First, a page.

As your loved one ages, it grows increasingly important to be mindful of their safety and quality of life. No one ever wants to receive a phone call detailing their elderly loved one lost on public transport or slipping in the shower. The skills required to live independently can become more challenging in our senior years, and it’s crucial to know at what point a senior citizen might need further assistance or additional care. Evaluating your elderly loved one’s ability to perform Activities of Daily Living (ADLs), and Instrumental Activities of Daily Living (IADLs), is a great way to determine their level of independence.
What are Activities of Daily Living (ADLs)?
First coined by Stephen Katz in 1950, Activities of Daily Living, also known as ADLs, are skills or actions considered fundamental to living and caring for oneself without assistance. This skill set determines the degree to which an older adult can live independently, including activities such as eating, mobility, and bathing. Measuring a senior citizen’s ADL is an essential predictor of admission to assisted living, the use of additional home care, and even hospitalization.
There are several different types of ADLs, but basic ADLs describe the fundamental physical needs of an individual. They are measured by the degree to which they can accomplish them independently. The full list of basic ADLs includes ambulating, feeding, dressing, personal hygiene, continence, and toileting.
- Ambulating is a term used to describe the extent of an individual’s ability to walk independently and move from one position to another.
- Feeding describes the person’s ability to feed themselves.
- Dressing is the person’s ability to select clothes that are appropriate and put the clothes on.
- Personal hygiene describes one’s ability to bathe themselves and maintain dental, nail, and hair hygiene.
- Continence is the ability to control one’s bowels and bladder, and toileting describes one’s ability to get to and from the restroom, use it appropriately, and clean themselves afterward.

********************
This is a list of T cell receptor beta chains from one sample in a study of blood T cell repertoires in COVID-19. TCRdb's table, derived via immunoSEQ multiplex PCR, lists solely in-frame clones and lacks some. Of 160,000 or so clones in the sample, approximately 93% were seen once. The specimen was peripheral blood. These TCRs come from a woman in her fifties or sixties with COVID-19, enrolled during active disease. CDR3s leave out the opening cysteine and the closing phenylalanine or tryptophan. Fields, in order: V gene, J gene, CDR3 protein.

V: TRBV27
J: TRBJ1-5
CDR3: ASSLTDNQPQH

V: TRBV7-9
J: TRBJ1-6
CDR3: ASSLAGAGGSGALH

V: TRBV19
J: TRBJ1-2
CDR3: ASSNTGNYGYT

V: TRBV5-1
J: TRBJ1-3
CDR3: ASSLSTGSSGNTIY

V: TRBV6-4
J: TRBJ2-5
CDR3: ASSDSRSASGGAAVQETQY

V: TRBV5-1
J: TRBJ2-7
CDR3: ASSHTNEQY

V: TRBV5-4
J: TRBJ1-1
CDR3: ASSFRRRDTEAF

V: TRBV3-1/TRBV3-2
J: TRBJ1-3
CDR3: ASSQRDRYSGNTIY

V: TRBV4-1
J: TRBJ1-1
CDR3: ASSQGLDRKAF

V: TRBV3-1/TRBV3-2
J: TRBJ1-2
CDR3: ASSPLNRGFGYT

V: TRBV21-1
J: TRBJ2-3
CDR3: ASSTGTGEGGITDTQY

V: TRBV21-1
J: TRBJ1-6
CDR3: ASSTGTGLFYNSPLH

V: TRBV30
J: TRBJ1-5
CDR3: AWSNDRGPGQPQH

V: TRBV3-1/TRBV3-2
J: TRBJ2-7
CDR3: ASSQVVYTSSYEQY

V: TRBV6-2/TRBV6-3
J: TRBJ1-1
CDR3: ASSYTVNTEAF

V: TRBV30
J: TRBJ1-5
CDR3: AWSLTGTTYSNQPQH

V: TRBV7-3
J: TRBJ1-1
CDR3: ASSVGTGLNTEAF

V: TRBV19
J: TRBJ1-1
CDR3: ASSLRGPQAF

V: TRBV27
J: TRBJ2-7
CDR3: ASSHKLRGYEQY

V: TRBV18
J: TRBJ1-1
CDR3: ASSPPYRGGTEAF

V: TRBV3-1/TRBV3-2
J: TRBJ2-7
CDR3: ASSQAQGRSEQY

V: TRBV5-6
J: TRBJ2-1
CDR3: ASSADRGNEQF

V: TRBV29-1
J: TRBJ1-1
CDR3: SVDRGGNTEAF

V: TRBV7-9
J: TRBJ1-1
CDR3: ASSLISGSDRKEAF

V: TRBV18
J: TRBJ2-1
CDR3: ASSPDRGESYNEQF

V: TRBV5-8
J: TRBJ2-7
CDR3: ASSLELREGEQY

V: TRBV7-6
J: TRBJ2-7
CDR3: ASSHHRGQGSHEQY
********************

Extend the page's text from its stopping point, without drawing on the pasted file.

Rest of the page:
What are Instrumental Activities of Daily Living (IADLs)?
Instrumental Activities of Daily Living, abbreviated to IADLs, are intended to analyze the capacity to which a senior citizen can function independently. IADLs are generally lost before basic ADLs, include more complex activities, and require more organizational and thinking skills. In a nutshell, IADLs describe the individual’s ability to live independently within a community. These activities include basic communication skills, transportation, meal preparation, shopping, housework, managing medications, and managing personal finances.
- Basic communication skills encompass using a regular or mobile phone, mail system, email, or the Internet.
- Transportation describes the ability to either drive by oneself, arrange rides, or navigate and use public transit.
- Meal preparation includes meal planning, cooking, clean-up, storage, and the ability to remain safe and sanitary during the duration of the meal preparation process.
- Shopping describes an individual’s ability to make appropriate purchase decisions.
- Housework includes all of the household chores and activities required to maintain a clean place of residence.
- Managing medications includes taking the correct amount of medicine at the right time, as directed by a physician, and keeping up with refills.
- Managing personal finances includes operating with a budget, paying bills, writing checks, and avoiding financial scams.
ADL Home Assessment
An ADL assessment is relatively simple by following the steps below:
- The senior is tested on each of the ADLs mentioned above (bathing, dressing, toileting, transferring, continence, and feeding).
- A score is assigned to each ADL independently. (“1” if they can complete the task, or “0” if they can’t).
- Then, numbers are added to determine the level of independence. The higher the number, the more independently the senior citizen can live; for example, if a senior scored 5 points out of the 6 possible points, they are considered relatively capable of living independently. In contrast, if the score totaled 1 point out of 6, it would be recommended to seek more hands-on senior care.
When is it Time For Care?
ADLs and IADLs are great metrics for determining the ability of a senior citizen to live independently. So, if you find that your loved one is struggling to complete basic activities of daily living, it might be time to seek out care.
We all want our loved ones to age gracefully. Ultimately, it’s all about making sure your loved one is safe, and their well-being looked after. Activities of daily living are a dependable way to determine your elderly loved one’s independent functioning capabilities and an excellent tool for deciding what is best for them. By keeping an eye on their capacity to accomplish these tasks and manage these skill sets, you can better ensure that their quality of life is maintained and that their safety is assured. If your elderly loved one requires assisted living services in New Orleans, please contact Peristyle Residences at 504-475-0940.